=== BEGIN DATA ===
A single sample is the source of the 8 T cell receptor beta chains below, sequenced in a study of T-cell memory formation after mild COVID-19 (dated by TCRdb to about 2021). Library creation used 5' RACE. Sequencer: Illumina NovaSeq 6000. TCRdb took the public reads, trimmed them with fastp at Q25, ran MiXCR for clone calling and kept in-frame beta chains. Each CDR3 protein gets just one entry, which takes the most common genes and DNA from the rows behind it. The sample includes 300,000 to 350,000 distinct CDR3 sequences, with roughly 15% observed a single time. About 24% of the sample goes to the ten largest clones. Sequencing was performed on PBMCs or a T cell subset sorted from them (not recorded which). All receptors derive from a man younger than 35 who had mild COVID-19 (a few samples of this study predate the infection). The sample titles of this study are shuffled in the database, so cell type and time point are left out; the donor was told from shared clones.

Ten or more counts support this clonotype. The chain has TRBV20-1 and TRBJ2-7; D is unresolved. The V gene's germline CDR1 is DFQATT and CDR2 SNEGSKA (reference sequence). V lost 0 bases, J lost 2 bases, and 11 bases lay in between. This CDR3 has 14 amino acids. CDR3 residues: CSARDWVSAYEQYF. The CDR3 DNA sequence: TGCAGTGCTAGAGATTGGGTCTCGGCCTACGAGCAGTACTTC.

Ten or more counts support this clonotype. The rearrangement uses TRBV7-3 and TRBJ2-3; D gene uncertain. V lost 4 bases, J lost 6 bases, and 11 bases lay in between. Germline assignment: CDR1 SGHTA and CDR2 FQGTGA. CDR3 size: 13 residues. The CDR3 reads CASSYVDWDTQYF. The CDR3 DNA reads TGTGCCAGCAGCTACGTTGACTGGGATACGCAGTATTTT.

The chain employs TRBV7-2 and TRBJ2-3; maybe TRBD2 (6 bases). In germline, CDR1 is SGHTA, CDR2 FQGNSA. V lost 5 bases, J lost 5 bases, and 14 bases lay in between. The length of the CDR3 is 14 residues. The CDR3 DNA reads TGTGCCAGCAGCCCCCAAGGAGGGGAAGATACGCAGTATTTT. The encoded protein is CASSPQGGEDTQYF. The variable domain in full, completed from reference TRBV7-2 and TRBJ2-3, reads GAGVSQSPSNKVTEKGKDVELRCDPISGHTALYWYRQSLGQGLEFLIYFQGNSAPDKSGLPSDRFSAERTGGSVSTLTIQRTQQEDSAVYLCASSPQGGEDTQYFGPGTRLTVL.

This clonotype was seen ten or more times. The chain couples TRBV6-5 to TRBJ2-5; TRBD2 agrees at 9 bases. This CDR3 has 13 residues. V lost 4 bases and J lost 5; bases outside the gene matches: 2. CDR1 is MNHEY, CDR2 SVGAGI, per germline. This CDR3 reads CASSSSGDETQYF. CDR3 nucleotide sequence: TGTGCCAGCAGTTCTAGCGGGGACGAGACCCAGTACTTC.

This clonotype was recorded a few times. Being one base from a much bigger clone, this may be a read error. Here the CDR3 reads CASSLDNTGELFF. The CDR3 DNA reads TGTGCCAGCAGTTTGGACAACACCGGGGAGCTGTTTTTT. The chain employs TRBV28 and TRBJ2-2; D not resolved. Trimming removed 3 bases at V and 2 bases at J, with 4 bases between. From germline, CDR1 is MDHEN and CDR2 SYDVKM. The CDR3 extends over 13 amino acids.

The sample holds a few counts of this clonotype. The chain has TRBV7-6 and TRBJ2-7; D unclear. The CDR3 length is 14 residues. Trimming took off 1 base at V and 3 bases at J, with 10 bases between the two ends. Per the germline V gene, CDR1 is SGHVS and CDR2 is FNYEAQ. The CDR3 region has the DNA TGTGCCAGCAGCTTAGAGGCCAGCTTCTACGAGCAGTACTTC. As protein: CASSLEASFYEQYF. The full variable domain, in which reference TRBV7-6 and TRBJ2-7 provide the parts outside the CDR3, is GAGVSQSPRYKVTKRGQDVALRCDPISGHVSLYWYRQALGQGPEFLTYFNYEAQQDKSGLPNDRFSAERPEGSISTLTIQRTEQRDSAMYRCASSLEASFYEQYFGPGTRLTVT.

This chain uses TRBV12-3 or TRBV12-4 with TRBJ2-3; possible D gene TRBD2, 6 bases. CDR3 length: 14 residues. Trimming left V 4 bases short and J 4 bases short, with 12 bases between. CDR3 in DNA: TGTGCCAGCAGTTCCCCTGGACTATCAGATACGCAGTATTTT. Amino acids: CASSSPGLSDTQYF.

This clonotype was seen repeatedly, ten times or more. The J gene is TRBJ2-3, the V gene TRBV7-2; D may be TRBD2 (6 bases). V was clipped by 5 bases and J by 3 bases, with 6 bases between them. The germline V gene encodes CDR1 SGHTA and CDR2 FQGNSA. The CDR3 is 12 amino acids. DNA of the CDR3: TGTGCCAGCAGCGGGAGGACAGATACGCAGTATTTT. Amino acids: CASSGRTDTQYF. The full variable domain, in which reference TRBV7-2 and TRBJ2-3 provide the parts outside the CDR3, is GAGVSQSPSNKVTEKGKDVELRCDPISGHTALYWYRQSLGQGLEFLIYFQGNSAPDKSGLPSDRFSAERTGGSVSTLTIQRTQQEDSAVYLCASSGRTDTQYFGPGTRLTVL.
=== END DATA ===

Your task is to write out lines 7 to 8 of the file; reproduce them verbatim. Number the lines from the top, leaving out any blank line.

The sample holds a few counts of this clonotype. The chain has TRBV7-6 and TRBJ2-7; D unclear. The CDR3 length is 14 residues. Trimming took off 1 base at V and 3 bases at J, with 10 bases between the two ends. Per the germline V gene, CDR1 is SGHVS and CDR2 is FNYEAQ. The CDR3 region has the DNA TGTGCCAGCAGCTTAGAGGCCAGCTTCTACGAGCAGTACTTC. As protein: CASSLEASFYEQYF. The full variable domain, in which reference TRBV7-6 and TRBJ2-7 provide the parts outside the CDR3, is GAGVSQSPRYKVTKRGQDVALRCDPISGHVSLYWYRQALGQGPEFLTYFNYEAQQDKSGLPNDRFSAERPEGSISTLTIQRTEQRDSAMYRCASSLEASFYEQYFGPGTRLTVT.

This chain uses TRBV12-3 or TRBV12-4 with TRBJ2-3; possible D gene TRBD2, 6 bases. CDR3 length: 14 residues. Trimming left V 4 bases short and J 4 bases short, with 12 bases between. CDR3 in DNA: TGTGCCAGCAGTTCCCCTGGACTATCAGATACGCAGTATTTT. Amino acids: CASSSPGLSDTQYF.